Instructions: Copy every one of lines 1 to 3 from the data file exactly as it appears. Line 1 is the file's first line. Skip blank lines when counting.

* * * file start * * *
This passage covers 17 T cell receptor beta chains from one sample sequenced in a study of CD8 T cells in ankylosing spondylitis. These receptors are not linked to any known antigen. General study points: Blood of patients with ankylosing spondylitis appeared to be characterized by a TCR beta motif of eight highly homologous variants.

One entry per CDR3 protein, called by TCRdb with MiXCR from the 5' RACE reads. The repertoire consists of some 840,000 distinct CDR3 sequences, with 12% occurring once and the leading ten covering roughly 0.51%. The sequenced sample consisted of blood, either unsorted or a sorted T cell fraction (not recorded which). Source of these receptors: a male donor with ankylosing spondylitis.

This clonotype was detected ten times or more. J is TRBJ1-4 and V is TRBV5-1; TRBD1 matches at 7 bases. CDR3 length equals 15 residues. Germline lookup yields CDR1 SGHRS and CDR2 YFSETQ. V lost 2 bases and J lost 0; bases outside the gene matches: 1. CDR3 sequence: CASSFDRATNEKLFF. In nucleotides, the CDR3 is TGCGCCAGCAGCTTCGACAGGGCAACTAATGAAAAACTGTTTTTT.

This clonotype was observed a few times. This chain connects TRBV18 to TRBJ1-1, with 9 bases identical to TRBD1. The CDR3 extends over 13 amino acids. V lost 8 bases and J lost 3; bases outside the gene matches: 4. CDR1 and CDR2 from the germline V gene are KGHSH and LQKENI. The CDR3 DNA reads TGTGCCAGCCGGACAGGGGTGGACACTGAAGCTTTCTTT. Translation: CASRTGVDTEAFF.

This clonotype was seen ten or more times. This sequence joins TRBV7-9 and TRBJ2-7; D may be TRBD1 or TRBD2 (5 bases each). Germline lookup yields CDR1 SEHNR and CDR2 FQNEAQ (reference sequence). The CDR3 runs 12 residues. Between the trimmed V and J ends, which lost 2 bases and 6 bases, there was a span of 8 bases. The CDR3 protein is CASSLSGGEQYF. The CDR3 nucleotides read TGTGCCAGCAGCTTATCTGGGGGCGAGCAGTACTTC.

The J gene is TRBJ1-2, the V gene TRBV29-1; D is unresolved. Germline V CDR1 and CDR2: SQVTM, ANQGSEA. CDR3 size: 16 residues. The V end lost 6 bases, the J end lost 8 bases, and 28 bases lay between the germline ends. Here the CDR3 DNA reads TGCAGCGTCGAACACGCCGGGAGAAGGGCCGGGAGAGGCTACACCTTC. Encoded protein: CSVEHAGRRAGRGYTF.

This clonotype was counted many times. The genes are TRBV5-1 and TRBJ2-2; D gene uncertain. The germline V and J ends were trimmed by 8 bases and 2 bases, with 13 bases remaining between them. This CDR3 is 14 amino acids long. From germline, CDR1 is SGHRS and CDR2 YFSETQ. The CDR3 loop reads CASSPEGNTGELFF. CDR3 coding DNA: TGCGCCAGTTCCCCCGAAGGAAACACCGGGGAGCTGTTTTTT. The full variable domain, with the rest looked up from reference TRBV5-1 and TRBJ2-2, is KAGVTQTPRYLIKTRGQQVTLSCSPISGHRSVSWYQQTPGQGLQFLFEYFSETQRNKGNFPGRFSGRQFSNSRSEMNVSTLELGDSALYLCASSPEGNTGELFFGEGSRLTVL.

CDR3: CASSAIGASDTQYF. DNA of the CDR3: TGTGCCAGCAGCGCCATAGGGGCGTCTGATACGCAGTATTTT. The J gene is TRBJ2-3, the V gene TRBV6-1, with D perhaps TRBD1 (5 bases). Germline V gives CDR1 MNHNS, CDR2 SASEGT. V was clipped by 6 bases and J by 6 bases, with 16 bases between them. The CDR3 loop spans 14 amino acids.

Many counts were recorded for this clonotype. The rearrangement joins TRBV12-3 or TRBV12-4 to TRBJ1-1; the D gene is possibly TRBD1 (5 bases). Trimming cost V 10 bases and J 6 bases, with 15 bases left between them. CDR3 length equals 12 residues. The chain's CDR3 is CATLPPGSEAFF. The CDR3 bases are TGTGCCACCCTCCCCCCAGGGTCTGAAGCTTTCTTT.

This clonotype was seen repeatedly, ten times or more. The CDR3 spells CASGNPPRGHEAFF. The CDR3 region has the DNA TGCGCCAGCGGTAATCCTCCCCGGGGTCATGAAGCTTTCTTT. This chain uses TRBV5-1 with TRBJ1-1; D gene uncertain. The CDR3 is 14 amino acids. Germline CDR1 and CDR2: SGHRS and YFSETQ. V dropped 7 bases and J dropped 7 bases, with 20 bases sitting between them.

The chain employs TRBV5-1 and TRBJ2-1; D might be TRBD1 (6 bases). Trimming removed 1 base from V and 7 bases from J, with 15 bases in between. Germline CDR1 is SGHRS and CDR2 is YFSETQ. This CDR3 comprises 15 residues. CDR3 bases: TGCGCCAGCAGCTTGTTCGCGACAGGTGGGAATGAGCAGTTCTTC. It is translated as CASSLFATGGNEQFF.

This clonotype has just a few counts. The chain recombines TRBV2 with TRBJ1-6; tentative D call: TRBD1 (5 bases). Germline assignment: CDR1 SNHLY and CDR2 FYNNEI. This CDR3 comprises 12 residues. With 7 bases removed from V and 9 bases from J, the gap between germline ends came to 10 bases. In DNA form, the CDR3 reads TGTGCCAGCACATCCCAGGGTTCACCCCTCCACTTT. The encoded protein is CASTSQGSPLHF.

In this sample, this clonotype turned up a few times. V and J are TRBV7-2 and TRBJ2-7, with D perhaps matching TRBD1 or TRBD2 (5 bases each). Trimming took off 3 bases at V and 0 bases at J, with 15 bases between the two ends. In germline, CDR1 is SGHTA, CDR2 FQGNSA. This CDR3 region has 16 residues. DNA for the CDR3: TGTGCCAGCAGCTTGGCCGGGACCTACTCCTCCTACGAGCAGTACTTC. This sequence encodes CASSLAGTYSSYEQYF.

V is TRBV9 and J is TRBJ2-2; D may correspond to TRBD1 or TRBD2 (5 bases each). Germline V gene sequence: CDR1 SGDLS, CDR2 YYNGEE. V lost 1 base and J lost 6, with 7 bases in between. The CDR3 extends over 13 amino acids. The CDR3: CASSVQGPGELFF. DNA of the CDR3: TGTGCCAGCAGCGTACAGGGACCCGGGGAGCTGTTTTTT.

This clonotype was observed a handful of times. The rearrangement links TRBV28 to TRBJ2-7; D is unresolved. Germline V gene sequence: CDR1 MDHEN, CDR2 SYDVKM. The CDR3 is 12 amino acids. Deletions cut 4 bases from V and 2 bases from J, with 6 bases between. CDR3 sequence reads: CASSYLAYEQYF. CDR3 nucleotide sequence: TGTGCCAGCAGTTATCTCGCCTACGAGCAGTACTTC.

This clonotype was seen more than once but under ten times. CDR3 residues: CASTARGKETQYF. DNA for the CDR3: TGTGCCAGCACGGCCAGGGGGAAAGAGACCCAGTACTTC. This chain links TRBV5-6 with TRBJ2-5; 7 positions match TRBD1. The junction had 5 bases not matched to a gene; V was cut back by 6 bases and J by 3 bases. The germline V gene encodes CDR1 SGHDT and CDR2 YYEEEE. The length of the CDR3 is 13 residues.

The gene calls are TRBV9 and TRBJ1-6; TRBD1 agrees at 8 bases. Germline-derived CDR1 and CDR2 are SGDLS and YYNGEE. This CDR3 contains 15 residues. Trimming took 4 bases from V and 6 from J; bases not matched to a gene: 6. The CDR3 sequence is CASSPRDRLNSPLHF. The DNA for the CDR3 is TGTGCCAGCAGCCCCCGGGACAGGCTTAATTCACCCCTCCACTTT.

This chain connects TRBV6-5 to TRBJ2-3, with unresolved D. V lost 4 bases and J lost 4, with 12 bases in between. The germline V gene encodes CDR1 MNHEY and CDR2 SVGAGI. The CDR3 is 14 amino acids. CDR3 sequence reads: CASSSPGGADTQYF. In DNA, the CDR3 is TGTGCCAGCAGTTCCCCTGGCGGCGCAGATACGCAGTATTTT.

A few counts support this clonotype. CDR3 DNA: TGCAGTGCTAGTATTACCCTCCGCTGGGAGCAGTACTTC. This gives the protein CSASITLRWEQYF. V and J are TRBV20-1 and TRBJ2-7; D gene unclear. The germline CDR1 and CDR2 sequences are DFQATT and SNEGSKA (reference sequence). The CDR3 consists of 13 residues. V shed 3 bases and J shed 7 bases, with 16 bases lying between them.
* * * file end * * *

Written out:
This passage covers 17 T cell receptor beta chains from one sample sequenced in a study of CD8 T cells in ankylosing spondylitis. These receptors are not linked to any known antigen. General study points: Blood of patients with ankylosing spondylitis appeared to be characterized by a TCR beta motif of eight highly homologous variants.

One entry per CDR3 protein, called by TCRdb with MiXCR from the 5' RACE reads. The repertoire consists of some 840,000 distinct CDR3 sequences, with 12% occurring once and the leading ten covering roughly 0.51%. The sequenced sample consisted of blood, either unsorted or a sorted T cell fraction (not recorded which). Source of these receptors: a male donor with ankylosing spondylitis.

This clonotype was detected ten times or more. J is TRBJ1-4 and V is TRBV5-1; TRBD1 matches at 7 bases. CDR3 length equals 15 residues. Germline lookup yields CDR1 SGHRS and CDR2 YFSETQ. V lost 2 bases and J lost 0; bases outside the gene matches: 1. CDR3 sequence: CASSFDRATNEKLFF. In nucleotides, the CDR3 is TGCGCCAGCAGCTTCGACAGGGCAACTAATGAAAAACTGTTTTTT.